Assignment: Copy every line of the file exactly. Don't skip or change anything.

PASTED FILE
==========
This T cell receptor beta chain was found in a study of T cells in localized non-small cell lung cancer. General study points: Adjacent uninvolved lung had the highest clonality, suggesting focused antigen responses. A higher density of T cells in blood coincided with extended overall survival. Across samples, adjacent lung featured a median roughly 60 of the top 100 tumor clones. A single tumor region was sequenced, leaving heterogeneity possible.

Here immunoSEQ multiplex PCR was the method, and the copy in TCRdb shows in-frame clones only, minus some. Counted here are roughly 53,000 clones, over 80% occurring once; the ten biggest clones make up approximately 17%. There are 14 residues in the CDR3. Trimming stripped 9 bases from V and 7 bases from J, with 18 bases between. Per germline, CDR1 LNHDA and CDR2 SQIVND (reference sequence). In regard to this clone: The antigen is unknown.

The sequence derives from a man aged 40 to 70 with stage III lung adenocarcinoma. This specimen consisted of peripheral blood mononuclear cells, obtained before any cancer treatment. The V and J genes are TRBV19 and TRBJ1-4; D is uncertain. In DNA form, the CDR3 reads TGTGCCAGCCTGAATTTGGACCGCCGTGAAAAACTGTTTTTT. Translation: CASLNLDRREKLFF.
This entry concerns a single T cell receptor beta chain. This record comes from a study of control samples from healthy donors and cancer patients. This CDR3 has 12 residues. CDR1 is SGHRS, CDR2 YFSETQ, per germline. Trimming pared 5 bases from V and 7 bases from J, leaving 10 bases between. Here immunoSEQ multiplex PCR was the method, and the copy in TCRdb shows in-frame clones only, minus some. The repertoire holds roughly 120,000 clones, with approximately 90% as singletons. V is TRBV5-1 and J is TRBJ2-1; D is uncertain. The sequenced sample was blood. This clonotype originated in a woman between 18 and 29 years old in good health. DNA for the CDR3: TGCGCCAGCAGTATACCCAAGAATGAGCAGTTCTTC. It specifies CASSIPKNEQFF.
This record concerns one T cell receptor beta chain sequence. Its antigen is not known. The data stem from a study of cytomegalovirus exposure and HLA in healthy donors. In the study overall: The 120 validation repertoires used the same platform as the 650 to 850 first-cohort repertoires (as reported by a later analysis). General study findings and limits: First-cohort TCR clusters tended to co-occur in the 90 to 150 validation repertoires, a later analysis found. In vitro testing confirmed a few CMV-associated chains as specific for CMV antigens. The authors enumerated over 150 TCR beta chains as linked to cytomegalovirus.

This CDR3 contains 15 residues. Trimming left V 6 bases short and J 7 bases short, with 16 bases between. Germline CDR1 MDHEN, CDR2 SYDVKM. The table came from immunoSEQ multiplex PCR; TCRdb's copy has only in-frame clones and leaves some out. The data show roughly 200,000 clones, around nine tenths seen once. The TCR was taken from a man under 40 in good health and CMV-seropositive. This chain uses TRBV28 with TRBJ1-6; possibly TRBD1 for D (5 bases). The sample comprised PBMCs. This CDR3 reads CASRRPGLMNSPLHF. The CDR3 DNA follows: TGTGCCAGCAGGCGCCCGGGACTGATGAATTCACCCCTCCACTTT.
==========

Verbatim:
This T cell receptor beta chain was found in a study of T cells in localized non-small cell lung cancer. General study points: Adjacent uninvolved lung had the highest clonality, suggesting focused antigen responses. A higher density of T cells in blood coincided with extended overall survival. Across samples, adjacent lung featured a median roughly 60 of the top 100 tumor clones. A single tumor region was sequenced, leaving heterogeneity possible.

Here immunoSEQ multiplex PCR was the method, and the copy in TCRdb shows in-frame clones only, minus some. Counted here are roughly 53,000 clones, over 80% occurring once; the ten biggest clones make up approximately 17%. There are 14 residues in the CDR3. Trimming stripped 9 bases from V and 7 bases from J, with 18 bases between. Per germline, CDR1 LNHDA and CDR2 SQIVND (reference sequence). In regard to this clone: The antigen is unknown.

The sequence derives from a man aged 40 to 70 with stage III lung adenocarcinoma. This specimen consisted of peripheral blood mononuclear cells, obtained before any cancer treatment. The V and J genes are TRBV19 and TRBJ1-4; D is uncertain. In DNA form, the CDR3 reads TGTGCCAGCCTGAATTTGGACCGCCGTGAAAAACTGTTTTTT. Translation: CASLNLDRREKLFF.
This entry concerns a single T cell receptor beta chain. This record comes from a study of control samples from healthy donors and cancer patients. This CDR3 has 12 residues. CDR1 is SGHRS, CDR2 YFSETQ, per germline. Trimming pared 5 bases from V and 7 bases from J, leaving 10 bases between. Here immunoSEQ multiplex PCR was the method, and the copy in TCRdb shows in-frame clones only, minus some. The repertoire holds roughly 120,000 clones, with approximately 90% as singletons. V is TRBV5-1 and J is TRBJ2-1; D is uncertain. The sequenced sample was blood. This clonotype originated in a woman between 18 and 29 years old in good health. DNA for the CDR3: TGCGCCAGCAGTATACCCAAGAATGAGCAGTTCTTC. It specifies CASSIPKNEQFF.
This record concerns one T cell receptor beta chain sequence. Its antigen is not known. The data stem from a study of cytomegalovirus exposure and HLA in healthy donors. In the study overall: The 120 validation repertoires used the same platform as the 650 to 850 first-cohort repertoires (as reported by a later analysis). General study findings and limits: First-cohort TCR clusters tended to co-occur in the 90 to 150 validation repertoires, a later analysis found. In vitro testing confirmed a few CMV-associated chains as specific for CMV antigens. The authors enumerated over 150 TCR beta chains as linked to cytomegalovirus.

This CDR3 contains 15 residues. Trimming left V 6 bases short and J 7 bases short, with 16 bases between. Germline CDR1 MDHEN, CDR2 SYDVKM. The table came from immunoSEQ multiplex PCR; TCRdb's copy has only in-frame clones and leaves some out. The data show roughly 200,000 clones, around nine tenths seen once. The TCR was taken from a man under 40 in good health and CMV-seropositive. This chain uses TRBV28 with TRBJ1-6; possibly TRBD1 for D (5 bases). The sample comprised PBMCs. This CDR3 reads CASRRPGLMNSPLHF. The CDR3 DNA follows: TGTGCCAGCAGGCGCCCGGGACTGATGAATTCACCCCTCCACTTT.